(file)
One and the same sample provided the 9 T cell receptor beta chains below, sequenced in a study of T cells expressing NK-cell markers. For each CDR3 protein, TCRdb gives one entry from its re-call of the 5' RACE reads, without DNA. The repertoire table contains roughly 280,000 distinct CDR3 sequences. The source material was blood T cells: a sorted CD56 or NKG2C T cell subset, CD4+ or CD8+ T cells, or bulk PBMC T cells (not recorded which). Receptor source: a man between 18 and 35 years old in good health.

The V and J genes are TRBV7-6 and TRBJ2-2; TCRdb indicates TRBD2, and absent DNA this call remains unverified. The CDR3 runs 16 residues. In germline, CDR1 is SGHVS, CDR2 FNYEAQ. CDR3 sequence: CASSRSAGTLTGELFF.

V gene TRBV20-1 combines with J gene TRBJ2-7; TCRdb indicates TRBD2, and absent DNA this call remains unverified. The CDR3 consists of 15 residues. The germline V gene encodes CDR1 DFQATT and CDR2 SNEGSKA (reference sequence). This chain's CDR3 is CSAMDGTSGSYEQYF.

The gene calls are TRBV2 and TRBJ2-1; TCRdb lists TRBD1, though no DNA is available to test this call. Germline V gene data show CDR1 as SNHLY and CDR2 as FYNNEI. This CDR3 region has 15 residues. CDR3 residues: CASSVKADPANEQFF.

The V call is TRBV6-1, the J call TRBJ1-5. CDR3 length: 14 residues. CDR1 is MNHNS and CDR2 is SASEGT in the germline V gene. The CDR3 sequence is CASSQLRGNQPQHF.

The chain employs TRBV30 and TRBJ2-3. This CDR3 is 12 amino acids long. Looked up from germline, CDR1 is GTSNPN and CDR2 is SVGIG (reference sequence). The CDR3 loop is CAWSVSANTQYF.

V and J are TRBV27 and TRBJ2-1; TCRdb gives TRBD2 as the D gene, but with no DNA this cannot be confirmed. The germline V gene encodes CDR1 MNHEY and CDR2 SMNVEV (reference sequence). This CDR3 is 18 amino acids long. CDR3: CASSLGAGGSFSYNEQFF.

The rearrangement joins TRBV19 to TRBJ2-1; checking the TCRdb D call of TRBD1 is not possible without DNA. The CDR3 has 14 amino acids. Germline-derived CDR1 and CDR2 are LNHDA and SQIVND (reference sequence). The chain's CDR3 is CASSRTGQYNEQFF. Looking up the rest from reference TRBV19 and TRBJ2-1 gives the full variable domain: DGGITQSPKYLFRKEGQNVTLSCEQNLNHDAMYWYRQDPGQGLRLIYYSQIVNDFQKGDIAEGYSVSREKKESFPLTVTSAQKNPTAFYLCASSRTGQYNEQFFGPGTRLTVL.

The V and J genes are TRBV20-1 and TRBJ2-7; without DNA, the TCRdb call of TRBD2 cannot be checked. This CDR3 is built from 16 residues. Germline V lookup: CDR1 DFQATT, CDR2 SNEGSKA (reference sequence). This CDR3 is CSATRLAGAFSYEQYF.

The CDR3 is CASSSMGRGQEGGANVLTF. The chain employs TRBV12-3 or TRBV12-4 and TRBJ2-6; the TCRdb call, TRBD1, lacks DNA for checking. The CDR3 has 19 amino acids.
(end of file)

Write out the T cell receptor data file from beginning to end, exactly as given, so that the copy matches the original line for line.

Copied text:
One and the same sample provided the 9 T cell receptor beta chains below, sequenced in a study of T cells expressing NK-cell markers. For each CDR3 protein, TCRdb gives one entry from its re-call of the 5' RACE reads, without DNA. The repertoire table contains roughly 280,000 distinct CDR3 sequences. The source material was blood T cells: a sorted CD56 or NKG2C T cell subset, CD4+ or CD8+ T cells, or bulk PBMC T cells (not recorded which). Receptor source: a man between 18 and 35 years old in good health.

The V and J genes are TRBV7-6 and TRBJ2-2; TCRdb indicates TRBD2, and absent DNA this call remains unverified. The CDR3 runs 16 residues. In germline, CDR1 is SGHVS, CDR2 FNYEAQ. CDR3 sequence: CASSRSAGTLTGELFF.

V gene TRBV20-1 combines with J gene TRBJ2-7; TCRdb indicates TRBD2, and absent DNA this call remains unverified. The CDR3 consists of 15 residues. The germline V gene encodes CDR1 DFQATT and CDR2 SNEGSKA (reference sequence). This chain's CDR3 is CSAMDGTSGSYEQYF.

The gene calls are TRBV2 and TRBJ2-1; TCRdb lists TRBD1, though no DNA is available to test this call. Germline V gene data show CDR1 as SNHLY and CDR2 as FYNNEI. This CDR3 region has 15 residues. CDR3 residues: CASSVKADPANEQFF.

The V call is TRBV6-1, the J call TRBJ1-5. CDR3 length: 14 residues. CDR1 is MNHNS and CDR2 is SASEGT in the germline V gene. The CDR3 sequence is CASSQLRGNQPQHF.

The chain employs TRBV30 and TRBJ2-3. This CDR3 is 12 amino acids long. Looked up from germline, CDR1 is GTSNPN and CDR2 is SVGIG (reference sequence). The CDR3 loop is CAWSVSANTQYF.

V and J are TRBV27 and TRBJ2-1; TCRdb gives TRBD2 as the D gene, but with no DNA this cannot be confirmed. The germline V gene encodes CDR1 MNHEY and CDR2 SMNVEV (reference sequence). This CDR3 is 18 amino acids long. CDR3: CASSLGAGGSFSYNEQFF.

The rearrangement joins TRBV19 to TRBJ2-1; checking the TCRdb D call of TRBD1 is not possible without DNA. The CDR3 has 14 amino acids. Germline-derived CDR1 and CDR2 are LNHDA and SQIVND (reference sequence). The chain's CDR3 is CASSRTGQYNEQFF. Looking up the rest from reference TRBV19 and TRBJ2-1 gives the full variable domain: DGGITQSPKYLFRKEGQNVTLSCEQNLNHDAMYWYRQDPGQGLRLIYYSQIVNDFQKGDIAEGYSVSREKKESFPLTVTSAQKNPTAFYLCASSRTGQYNEQFFGPGTRLTVL.

The V and J genes are TRBV20-1 and TRBJ2-7; without DNA, the TCRdb call of TRBD2 cannot be checked. This CDR3 is built from 16 residues. Germline V lookup: CDR1 DFQATT, CDR2 SNEGSKA (reference sequence). This CDR3 is CSATRLAGAFSYEQYF.

The CDR3 is CASSSMGRGQEGGANVLTF. The chain employs TRBV12-3 or TRBV12-4 and TRBJ2-6; the TCRdb call, TRBD1, lacks DNA for checking. The CDR3 has 19 amino acids.